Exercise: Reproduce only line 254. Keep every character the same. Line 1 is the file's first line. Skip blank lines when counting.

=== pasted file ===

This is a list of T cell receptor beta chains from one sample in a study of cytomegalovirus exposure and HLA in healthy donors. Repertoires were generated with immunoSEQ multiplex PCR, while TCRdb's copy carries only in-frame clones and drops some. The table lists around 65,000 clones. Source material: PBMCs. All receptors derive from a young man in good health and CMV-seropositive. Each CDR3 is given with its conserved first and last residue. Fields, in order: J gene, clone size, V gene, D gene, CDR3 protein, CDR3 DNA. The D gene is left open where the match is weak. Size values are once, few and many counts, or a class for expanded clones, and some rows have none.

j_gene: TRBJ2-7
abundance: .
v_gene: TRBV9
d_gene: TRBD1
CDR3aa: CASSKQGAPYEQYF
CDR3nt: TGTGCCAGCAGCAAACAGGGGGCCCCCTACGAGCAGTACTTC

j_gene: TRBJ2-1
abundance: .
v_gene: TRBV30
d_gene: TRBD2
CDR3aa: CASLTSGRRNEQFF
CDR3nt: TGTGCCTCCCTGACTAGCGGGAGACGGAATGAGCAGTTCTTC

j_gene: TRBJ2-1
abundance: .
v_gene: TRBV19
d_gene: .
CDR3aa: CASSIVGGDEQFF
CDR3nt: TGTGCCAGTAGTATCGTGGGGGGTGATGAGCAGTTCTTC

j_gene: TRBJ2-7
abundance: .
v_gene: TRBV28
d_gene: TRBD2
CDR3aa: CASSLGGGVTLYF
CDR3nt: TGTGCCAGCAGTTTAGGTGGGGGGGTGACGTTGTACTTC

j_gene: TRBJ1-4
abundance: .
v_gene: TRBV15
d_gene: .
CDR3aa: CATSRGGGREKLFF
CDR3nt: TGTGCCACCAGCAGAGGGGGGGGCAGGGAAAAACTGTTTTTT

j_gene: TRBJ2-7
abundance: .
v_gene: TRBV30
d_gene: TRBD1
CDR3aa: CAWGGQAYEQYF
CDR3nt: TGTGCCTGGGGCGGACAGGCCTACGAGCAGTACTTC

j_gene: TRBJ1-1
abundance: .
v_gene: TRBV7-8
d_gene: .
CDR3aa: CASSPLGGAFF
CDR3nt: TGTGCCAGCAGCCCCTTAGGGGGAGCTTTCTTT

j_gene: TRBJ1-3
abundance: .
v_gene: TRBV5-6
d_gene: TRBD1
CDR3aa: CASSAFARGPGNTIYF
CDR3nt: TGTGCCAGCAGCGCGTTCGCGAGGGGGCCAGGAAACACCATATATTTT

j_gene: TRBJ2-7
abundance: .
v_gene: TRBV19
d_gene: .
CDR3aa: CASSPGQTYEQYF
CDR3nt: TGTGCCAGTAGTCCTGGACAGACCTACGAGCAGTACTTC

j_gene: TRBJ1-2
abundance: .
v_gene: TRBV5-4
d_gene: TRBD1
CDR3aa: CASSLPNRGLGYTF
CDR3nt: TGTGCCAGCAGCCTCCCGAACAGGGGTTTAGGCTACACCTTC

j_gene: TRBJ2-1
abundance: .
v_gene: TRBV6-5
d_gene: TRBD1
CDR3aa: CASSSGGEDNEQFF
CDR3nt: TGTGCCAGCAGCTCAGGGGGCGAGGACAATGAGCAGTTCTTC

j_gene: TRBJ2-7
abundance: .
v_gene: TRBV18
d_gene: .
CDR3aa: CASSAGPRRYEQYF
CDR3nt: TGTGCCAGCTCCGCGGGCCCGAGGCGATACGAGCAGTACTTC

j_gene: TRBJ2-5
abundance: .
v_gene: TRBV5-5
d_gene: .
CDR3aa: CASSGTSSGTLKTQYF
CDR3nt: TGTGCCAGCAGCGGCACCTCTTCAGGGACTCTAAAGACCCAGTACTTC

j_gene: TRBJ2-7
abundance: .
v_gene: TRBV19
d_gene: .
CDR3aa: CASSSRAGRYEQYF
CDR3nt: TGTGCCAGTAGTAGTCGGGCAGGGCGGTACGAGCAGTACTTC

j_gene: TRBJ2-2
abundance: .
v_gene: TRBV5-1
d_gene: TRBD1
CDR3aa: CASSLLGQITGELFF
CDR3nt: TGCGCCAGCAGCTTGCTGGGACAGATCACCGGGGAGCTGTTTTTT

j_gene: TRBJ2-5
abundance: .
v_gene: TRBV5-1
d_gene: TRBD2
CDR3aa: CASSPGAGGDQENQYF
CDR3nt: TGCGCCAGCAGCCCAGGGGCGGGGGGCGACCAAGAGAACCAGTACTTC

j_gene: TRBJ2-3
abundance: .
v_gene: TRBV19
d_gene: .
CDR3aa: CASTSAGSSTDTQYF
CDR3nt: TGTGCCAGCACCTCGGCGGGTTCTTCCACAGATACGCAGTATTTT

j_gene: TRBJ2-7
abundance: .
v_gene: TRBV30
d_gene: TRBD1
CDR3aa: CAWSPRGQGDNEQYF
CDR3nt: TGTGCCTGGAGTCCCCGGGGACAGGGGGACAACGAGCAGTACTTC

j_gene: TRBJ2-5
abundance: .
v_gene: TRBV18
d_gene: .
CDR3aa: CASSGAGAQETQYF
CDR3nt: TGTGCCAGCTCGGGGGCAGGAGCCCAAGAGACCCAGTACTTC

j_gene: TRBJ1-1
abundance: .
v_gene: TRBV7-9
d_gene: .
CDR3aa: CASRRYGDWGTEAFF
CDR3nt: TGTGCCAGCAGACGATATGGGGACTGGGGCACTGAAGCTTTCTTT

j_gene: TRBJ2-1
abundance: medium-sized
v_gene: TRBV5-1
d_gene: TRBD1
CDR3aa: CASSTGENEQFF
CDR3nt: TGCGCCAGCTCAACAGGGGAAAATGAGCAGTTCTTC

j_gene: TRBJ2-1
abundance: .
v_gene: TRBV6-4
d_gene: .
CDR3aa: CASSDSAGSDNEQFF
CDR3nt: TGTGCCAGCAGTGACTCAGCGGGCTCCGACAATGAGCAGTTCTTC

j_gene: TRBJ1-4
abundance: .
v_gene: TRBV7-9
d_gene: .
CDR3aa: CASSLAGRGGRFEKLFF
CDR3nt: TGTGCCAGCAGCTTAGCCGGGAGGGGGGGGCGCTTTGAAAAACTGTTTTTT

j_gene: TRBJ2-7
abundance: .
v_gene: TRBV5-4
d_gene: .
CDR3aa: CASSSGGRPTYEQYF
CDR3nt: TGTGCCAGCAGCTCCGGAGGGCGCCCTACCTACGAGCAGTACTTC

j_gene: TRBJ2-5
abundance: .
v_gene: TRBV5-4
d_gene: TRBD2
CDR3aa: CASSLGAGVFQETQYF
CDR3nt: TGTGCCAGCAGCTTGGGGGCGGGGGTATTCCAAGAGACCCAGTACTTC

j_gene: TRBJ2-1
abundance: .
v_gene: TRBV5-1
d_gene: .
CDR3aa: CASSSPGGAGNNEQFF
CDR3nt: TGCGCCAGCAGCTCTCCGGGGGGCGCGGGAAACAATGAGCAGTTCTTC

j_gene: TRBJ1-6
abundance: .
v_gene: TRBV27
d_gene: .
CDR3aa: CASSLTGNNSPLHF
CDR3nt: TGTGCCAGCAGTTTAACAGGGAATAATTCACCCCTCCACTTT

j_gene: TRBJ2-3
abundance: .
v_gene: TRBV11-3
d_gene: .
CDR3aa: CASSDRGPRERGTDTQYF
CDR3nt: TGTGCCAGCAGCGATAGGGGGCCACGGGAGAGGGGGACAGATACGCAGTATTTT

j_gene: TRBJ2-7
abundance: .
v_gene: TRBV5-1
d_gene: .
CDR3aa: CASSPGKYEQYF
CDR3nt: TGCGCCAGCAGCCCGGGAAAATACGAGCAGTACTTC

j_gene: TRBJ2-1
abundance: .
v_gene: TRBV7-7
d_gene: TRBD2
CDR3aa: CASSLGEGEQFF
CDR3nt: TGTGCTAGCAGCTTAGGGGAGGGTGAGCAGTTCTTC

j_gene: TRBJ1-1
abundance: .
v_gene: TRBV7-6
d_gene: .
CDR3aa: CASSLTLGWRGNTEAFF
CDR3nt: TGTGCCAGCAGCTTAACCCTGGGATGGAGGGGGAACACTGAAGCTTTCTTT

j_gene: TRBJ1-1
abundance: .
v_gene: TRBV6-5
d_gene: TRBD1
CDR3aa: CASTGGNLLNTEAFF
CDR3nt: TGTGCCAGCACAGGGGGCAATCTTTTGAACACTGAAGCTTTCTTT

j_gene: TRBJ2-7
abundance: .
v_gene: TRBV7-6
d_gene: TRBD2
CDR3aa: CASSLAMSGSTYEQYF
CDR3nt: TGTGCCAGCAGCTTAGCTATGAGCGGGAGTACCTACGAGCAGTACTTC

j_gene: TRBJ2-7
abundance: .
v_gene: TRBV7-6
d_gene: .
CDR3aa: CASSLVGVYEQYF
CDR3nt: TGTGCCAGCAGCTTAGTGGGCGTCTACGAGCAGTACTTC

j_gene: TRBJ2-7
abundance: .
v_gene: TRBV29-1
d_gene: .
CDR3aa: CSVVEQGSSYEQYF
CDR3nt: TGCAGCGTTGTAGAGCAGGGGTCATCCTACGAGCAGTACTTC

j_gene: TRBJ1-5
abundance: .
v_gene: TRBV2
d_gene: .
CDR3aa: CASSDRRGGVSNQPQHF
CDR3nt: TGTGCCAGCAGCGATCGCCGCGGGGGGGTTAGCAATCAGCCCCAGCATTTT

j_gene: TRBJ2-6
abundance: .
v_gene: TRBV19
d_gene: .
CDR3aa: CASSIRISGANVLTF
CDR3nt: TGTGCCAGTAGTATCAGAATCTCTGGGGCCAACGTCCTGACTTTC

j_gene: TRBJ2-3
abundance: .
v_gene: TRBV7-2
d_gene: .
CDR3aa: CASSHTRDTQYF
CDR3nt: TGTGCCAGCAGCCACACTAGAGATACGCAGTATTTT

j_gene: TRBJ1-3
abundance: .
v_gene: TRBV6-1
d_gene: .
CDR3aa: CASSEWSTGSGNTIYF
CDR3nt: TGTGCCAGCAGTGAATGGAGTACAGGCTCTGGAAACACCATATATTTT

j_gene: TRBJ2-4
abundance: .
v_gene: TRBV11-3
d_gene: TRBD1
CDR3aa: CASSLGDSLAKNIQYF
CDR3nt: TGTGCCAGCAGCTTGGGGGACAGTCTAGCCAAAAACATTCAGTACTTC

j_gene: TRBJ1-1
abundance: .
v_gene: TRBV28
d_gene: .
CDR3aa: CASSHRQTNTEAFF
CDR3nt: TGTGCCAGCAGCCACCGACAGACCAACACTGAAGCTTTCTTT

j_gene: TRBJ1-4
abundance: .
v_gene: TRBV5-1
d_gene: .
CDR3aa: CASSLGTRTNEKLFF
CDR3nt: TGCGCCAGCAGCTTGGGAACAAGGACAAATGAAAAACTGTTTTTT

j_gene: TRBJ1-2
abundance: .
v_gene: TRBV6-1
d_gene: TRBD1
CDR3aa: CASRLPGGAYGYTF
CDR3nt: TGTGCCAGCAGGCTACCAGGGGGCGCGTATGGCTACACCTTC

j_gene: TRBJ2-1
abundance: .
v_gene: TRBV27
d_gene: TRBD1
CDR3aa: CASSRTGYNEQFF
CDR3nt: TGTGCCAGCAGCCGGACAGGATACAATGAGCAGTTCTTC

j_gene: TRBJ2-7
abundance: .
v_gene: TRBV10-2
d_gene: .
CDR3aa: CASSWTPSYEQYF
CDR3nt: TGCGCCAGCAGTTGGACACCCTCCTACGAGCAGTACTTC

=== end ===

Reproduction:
j_gene: TRBJ1-2